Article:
On “On Bullshit,” an essay first published in 1986, the Princeton philosopher Harry G. Frankfurt offered a distinction between lies and BS. He argued that while a liar clearly isn’t adhering to the truth, by choosing to lie he is at least acknowledging that some truth exists.
The bullshitter, on the other hand, “is neither on the side of the true nor on the side of the false,” Frankfurt wrote. “He does not care whether the things he says describe reality correctly. He just picks them out, or makes them up, to suit his purpose.”
Frankfurt’s essay was published before most people heard of Ray Dalio, the now billionaire founder of the world’s largest hedge fund, Bridgewater Associates, but the philosopher might well have written it with Dalio in mind. And the CEO, who fashions himself an investment savant and has compared himself to both the Dalai Lama and Steve Jobs (Dalio even had his team pitch his life story to Walter Isaacson, Jobs’s biographer), might well have enjoyed the attention of such an Ivy League philosopher.
Dalio appears decidedly less enthusiastic about starring in the journalist Rob Copeland’s phenomenal new book The Fund: Ray Dalio, Bridgewater Associates, and the Unraveling of a Wall Street Legend. The book is a page-turning portrait of a bully and bullshit artist — and, more fundamentally, a damning indictment of the elite compulsion to conflate wealth with genius.
“This Little Subprime Problem”
As Copeland details in his book, Dalio, an only child who grew up in a working-class family in Long Island, founded Bridgewater Associates in 1975. He’d found his way into finance through a summer job offer arranged by a wealthy family that had supported him over the years with meals, travel, and professional introductions.
Becoming an honorary member of the family was a lucky break for Dalio, though not one that he would factor into his own narrative. Forty years later, Copeland recounts, one of those family members applied for a job at Bridgewater and emailed Dalio to ask him to put in a good word. Dalio, who hired and fired employees seemingly on a whim, replied in part, “I would not even offer such favoritism to my own dog if my dog were applying.”
Like all hedge funds, Bridgewater’s fundamental business model was fairly simple: invest other people’s money for them — usually with the promise of special insights that will deliver above-average returns — and charge these investors a fee for the privilege. Over the years, Bridgewater’s powerful clients have included pension funds, global corporations, and foreign governments — from Saudi Aramco, Saudi Arabia’s state-run oil behemoth, to sovereign wealth funds in China and the United Arab Emirates.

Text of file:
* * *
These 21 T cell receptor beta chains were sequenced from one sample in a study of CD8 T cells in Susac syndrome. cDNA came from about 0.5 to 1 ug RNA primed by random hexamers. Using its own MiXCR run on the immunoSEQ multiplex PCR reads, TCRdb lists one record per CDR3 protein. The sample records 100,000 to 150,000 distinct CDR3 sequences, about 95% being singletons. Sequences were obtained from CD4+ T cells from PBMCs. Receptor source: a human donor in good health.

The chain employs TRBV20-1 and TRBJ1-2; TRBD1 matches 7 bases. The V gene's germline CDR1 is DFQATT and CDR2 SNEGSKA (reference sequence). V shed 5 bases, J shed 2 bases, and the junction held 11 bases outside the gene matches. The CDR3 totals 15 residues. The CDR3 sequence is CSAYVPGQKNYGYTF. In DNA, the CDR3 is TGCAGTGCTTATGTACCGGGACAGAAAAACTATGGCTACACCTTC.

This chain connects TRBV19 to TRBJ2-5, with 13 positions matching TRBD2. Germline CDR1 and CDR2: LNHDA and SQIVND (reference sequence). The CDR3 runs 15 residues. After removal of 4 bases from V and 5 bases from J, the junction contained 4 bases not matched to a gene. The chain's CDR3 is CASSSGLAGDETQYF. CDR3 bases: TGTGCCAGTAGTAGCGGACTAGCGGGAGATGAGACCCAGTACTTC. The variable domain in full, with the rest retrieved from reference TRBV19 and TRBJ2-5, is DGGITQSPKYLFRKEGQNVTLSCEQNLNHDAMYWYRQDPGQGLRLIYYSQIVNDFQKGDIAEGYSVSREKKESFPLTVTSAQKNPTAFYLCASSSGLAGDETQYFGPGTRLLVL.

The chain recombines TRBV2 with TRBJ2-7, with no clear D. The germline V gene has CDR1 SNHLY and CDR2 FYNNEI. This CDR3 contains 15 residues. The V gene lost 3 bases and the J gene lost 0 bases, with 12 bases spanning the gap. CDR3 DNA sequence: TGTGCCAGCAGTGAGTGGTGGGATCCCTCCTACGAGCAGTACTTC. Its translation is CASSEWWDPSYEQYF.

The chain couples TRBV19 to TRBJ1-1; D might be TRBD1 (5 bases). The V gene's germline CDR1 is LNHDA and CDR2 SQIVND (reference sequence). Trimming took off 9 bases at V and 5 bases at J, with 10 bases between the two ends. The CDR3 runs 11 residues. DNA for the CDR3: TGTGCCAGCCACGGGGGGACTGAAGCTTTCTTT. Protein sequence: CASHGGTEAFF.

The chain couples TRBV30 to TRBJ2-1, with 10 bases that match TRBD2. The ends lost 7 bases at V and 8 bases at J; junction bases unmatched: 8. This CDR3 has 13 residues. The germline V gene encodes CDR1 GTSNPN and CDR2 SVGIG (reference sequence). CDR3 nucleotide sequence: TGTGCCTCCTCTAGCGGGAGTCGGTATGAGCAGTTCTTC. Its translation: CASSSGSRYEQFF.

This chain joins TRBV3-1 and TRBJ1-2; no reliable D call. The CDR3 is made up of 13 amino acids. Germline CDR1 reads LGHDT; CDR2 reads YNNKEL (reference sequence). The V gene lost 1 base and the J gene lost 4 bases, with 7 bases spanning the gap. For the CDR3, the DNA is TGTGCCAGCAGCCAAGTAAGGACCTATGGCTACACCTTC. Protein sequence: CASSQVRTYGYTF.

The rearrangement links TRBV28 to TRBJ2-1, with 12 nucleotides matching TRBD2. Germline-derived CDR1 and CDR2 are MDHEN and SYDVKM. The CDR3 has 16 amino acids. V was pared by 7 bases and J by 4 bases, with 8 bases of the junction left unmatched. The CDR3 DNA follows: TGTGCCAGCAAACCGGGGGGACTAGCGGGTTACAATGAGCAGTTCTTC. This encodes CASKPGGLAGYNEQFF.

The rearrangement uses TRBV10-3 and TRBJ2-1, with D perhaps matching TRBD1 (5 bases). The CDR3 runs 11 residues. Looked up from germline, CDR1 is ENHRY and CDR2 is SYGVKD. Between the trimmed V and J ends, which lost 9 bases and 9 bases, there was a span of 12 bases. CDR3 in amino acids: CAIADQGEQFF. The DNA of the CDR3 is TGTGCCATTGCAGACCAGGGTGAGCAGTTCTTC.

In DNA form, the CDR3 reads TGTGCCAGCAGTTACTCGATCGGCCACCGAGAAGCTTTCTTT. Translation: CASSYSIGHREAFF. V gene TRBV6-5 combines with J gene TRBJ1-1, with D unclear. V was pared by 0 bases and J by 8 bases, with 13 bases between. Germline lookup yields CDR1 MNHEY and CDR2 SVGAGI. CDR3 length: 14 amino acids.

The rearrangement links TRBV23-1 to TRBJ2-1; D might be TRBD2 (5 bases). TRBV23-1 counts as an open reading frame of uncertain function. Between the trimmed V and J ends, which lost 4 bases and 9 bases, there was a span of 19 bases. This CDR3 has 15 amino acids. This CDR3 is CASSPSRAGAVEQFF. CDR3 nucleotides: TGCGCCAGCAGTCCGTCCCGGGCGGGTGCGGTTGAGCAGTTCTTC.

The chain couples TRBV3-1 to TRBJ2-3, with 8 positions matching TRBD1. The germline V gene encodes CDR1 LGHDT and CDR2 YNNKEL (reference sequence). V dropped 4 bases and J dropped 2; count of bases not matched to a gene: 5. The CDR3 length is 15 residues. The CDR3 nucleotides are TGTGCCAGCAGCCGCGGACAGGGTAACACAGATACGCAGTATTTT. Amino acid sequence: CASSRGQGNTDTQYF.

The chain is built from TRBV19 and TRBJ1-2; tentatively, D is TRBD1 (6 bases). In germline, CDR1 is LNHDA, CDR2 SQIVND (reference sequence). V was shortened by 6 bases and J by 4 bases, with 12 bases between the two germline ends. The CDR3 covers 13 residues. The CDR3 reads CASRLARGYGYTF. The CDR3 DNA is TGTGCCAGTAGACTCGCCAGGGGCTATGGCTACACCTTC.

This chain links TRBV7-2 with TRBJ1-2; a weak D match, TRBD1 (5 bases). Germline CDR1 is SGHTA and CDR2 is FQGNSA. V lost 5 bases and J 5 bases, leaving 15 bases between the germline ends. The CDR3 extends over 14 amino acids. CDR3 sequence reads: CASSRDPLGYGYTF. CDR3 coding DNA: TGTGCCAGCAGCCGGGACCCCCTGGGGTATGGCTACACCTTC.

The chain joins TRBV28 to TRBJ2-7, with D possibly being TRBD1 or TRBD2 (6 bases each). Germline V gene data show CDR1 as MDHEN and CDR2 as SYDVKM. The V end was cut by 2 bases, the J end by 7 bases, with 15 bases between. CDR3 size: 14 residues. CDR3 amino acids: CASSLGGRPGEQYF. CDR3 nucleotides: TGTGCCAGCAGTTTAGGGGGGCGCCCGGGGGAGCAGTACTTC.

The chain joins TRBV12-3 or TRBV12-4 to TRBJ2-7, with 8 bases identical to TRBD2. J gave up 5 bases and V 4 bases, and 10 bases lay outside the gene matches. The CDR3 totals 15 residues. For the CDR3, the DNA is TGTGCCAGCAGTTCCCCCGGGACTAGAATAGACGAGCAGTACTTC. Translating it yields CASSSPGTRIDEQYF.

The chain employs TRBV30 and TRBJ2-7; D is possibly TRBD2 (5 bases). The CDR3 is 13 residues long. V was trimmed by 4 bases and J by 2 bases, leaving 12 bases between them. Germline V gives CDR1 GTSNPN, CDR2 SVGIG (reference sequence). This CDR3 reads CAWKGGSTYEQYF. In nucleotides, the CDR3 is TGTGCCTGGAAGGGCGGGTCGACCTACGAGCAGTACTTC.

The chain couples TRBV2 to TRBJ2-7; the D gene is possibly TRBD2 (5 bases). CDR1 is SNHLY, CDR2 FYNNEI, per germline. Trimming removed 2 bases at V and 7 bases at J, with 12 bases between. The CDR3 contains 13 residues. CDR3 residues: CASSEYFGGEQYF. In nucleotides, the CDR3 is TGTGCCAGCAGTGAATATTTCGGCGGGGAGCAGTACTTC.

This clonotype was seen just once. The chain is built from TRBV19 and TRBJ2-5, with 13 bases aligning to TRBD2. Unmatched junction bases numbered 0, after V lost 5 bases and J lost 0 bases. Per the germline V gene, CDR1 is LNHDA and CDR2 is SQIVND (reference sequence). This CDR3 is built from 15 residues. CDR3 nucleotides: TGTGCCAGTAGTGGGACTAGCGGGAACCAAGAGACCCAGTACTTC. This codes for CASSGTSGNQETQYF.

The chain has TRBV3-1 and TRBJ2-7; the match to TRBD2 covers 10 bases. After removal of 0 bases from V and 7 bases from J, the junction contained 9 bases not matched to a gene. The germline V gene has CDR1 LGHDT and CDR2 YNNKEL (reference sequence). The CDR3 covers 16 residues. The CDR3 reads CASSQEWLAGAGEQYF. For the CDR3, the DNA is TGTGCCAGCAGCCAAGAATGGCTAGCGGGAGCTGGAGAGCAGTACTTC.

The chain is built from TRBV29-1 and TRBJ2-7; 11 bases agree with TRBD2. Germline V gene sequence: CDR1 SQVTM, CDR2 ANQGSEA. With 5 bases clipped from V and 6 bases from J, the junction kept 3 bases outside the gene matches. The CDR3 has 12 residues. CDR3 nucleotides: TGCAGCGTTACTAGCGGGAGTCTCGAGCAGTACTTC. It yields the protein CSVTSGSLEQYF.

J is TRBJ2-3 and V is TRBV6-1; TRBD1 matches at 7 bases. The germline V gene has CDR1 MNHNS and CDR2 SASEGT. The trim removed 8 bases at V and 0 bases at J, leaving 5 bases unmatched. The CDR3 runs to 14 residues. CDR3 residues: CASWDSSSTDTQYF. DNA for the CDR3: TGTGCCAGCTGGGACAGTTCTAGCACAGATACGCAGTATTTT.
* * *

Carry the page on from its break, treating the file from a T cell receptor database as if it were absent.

In the firm’s early years, Dalio deployed some genuinely innovative strategies that helped Bridgewater investors take home impressive returns. That success kick-started the self-reinforcing cycle of financial capital that has minted Wall Street billionaires like Dalio, while contributing enormously to America’s wealth and income disparities: investment profits generate hype, hype attracts more investment, and funds and their executives get paid — regardless of how well their investors, or the rest of society, do. Capital begets capital.
While Dalio’s net worth climbed, some of the company’s early advantages plateaued as Bridgewater’s “rivals quickly matched Dalio’s discoveries . . . then blew past them,” Copeland writes.
Dalio, who maintained de facto control over the firm’s investments, didn’t always improve things by betting relentlessly against the US economy, predicting depression after depression that rarely happened.
“He’s called fifteen of the last zero recessions,” one executive joked in 2006. (Despite the unremarkable performance of Bridgewater’s funds, Dalio took home $350 million that year.)
Before the 2008 financial crisis, which he would later take credit for anticipating, Dalio had in fact hedged his predictions: “He called it every which way,” Copeland writes.
In one August 2007 investor letter, Dalio warned that “this is the big one.” A few months earlier, however, asked by an interviewer if he “[saw] any risk of a US recession,” Dalio had responded, “No, not now. There is plenty of money washing around. Everybody is flush with liquidity and it would be shocking to me if this little subprime problem essentially spread and sank the economy.”
A year later, of course, the “little” subprime mortgage crisis spread and sank the entire global economy. The year after that, thanks in part to Dalio’s dour predictions, Bridgewater became the biggest hedge fund in the world.